Are there little people in your house who aren't thrilled with books? Here's something that might change the game.
Everyone knows the importance of reading. We’ve had it drilled into us since we were kids, and those of us who dove enthusiastically into books at an early age know it’s true: reading helps your brain change and develop, slows down cognitive decline, enhances fluid reasoning and emotional intelligence, and improves creativity and enhances concentration. Reading is chock full of incredible, unlimited benefits for your brain.
But as I’ve tried to explain countless times to the reluctant little readers in my family, it’s not just something you do in your head. Reading doesn’t just tell your mind a story; it unfolds a world for your mind to experience, a world with flavors, textures, sounds, and smells. A world as rich and fully realized as the world we live in every day, with brand new adventures to be had and brand new places to explore.
They look at me like I’m crazy. And the more passionate I grow in defense of reading, the more they doubt my sanity. But guess what? Thanks to research reported by ThriveGlobal, I can prove to them that reading isn’t just an intellectual experience — it’s also a physical one. Science says so.
The study’s lead author, neuroscientist Gregory Berns, says it also taps into a process known as grounded cognition.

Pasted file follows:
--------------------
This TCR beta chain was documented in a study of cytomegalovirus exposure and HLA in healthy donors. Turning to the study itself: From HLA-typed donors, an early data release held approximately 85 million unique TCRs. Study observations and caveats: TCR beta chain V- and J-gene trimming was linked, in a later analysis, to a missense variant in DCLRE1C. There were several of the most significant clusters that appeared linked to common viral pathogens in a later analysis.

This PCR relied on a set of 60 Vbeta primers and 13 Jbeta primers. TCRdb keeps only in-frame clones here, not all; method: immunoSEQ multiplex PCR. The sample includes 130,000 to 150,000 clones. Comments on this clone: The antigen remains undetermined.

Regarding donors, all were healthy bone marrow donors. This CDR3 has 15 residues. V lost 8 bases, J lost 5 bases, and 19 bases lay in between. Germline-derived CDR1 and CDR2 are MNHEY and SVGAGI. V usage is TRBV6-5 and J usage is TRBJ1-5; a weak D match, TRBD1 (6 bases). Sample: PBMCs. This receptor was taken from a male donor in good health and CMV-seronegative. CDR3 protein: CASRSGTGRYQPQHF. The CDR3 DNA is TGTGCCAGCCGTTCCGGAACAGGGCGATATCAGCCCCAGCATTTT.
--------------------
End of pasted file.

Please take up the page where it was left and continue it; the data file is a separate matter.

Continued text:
“The neural changes that we found associated with physical sensation and movement systems suggest that reading a novel can transport you into the body of the protagonist. … We already knew that good stories can put you in someone else’s shoes in a figurative sense. Now we’re seeing that something may also be happening biologically.”
This is not surprising to me at all. I’ve been an avid, even voracious, reader since childhood, and there have been times when I’ve been struck by overwhelming deja vu because something I’m experiencing in life is similar to something I read in a book. Or I’ll have a memory I can’t quite place, and realize only later that it’s not my memory at all — it’s a memory of a character’s experience. When I read fiction, the experience is so real to me that I have physical memories of books as if they were my own.
I’m delighted by this study because it proves 1) that I’m not crazy and 2) that reading is an immersive experience that engages your entire body, not just your intellect. Your nervous system responds to fictional reality in some way, and so do your muscles. Sure, you’re not literally running through the streets screaming if your character is being chased, and you don’t come down with the plague by immersing yourself in a character who has it. But the world your mind inhabits through reading is real enough to create physical sensations and make concrete memories of places you’ve never been, and people you’ve never known.
Reading isn’t something you should do every day because it’s good for you, like exercise or taking vitamins. It’s magic, like alchemy or time travel or teleportation. It’s a miracle, like water into wine or five loaves multiplied exponentially. If we present it like that, instead of prescribing it like a vaccine to be taken for 15 minutes per day, I hope more kids will read for the sheer joy of reading itself. I hope one day mine will, too.